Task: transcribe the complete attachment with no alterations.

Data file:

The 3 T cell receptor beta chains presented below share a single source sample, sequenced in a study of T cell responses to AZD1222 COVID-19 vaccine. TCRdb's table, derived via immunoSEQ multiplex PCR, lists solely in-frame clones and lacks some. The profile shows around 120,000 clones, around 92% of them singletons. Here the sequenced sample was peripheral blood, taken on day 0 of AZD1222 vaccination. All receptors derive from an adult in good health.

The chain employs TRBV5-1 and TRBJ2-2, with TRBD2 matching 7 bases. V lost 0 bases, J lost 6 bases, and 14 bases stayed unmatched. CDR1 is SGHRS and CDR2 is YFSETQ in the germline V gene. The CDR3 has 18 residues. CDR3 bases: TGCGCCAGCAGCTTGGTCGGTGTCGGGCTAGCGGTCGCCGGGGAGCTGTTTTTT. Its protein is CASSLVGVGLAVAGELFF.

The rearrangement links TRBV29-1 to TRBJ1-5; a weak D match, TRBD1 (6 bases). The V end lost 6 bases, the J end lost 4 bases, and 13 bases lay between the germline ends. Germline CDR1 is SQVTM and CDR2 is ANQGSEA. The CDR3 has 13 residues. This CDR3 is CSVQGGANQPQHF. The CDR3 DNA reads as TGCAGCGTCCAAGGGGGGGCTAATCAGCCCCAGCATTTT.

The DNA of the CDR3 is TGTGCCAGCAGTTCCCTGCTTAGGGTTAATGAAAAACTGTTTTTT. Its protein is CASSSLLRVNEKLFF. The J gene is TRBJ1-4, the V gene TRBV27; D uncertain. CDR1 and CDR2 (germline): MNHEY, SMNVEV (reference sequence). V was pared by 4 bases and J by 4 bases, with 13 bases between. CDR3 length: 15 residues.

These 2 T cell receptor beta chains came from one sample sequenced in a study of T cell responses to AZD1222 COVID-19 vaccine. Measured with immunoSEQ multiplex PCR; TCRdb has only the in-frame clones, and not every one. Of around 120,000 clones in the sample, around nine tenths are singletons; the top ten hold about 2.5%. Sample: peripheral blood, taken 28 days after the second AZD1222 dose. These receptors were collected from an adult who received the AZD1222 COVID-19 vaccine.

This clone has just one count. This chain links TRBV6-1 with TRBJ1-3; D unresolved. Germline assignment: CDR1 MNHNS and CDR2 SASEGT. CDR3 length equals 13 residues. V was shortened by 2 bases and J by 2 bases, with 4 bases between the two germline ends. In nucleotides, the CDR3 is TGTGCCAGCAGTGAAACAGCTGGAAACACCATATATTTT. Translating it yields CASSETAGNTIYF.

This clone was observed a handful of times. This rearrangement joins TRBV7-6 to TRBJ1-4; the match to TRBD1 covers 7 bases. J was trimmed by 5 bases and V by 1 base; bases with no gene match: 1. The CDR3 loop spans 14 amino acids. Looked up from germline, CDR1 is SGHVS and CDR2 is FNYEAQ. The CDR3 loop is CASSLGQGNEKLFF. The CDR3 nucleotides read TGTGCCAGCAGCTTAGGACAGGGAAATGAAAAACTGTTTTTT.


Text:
The 3 T cell receptor beta chains presented below share a single source sample, sequenced in a study of T cell responses to AZD1222 COVID-19 vaccine. TCRdb's table, derived via immunoSEQ multiplex PCR, lists solely in-frame clones and lacks some. The profile shows around 120,000 clones, around 92% of them singletons. Here the sequenced sample was peripheral blood, taken on day 0 of AZD1222 vaccination. All receptors derive from an adult in good health.

The chain employs TRBV5-1 and TRBJ2-2, with TRBD2 matching 7 bases. V lost 0 bases, J lost 6 bases, and 14 bases stayed unmatched. CDR1 is SGHRS and CDR2 is YFSETQ in the germline V gene. The CDR3 has 18 residues. CDR3 bases: TGCGCCAGCAGCTTGGTCGGTGTCGGGCTAGCGGTCGCCGGGGAGCTGTTTTTT. Its protein is CASSLVGVGLAVAGELFF.

The rearrangement links TRBV29-1 to TRBJ1-5; a weak D match, TRBD1 (6 bases). The V end lost 6 bases, the J end lost 4 bases, and 13 bases lay between the germline ends. Germline CDR1 is SQVTM and CDR2 is ANQGSEA. The CDR3 has 13 residues. This CDR3 is CSVQGGANQPQHF. The CDR3 DNA reads as TGCAGCGTCCAAGGGGGGGCTAATCAGCCCCAGCATTTT.

The DNA of the CDR3 is TGTGCCAGCAGTTCCCTGCTTAGGGTTAATGAAAAACTGTTTTTT. Its protein is CASSSLLRVNEKLFF. The J gene is TRBJ1-4, the V gene TRBV27; D uncertain. CDR1 and CDR2 (germline): MNHEY, SMNVEV (reference sequence). V was pared by 4 bases and J by 4 bases, with 13 bases between. CDR3 length: 15 residues.

These 2 T cell receptor beta chains came from one sample sequenced in a study of T cell responses to AZD1222 COVID-19 vaccine. Measured with immunoSEQ multiplex PCR; TCRdb has only the in-frame clones, and not every one. Of around 120,000 clones in the sample, around nine tenths are singletons; the top ten hold about 2.5%. Sample: peripheral blood, taken 28 days after the second AZD1222 dose. These receptors were collected from an adult who received the AZD1222 COVID-19 vaccine.

This clone has just one count. This chain links TRBV6-1 with TRBJ1-3; D unresolved. Germline assignment: CDR1 MNHNS and CDR2 SASEGT. CDR3 length equals 13 residues. V was shortened by 2 bases and J by 2 bases, with 4 bases between the two germline ends. In nucleotides, the CDR3 is TGTGCCAGCAGTGAAACAGCTGGAAACACCATATATTTT. Translating it yields CASSETAGNTIYF.

This clone was observed a handful of times. This rearrangement joins TRBV7-6 to TRBJ1-4; the match to TRBD1 covers 7 bases. J was trimmed by 5 bases and V by 1 base; bases with no gene match: 1. The CDR3 loop spans 14 amino acids. Looked up from germline, CDR1 is SGHVS and CDR2 is FNYEAQ. The CDR3 loop is CASSLGQGNEKLFF. The CDR3 nucleotides read TGTGCCAGCAGCTTAGGACAGGGAAATGAAAAACTGTTTTTT.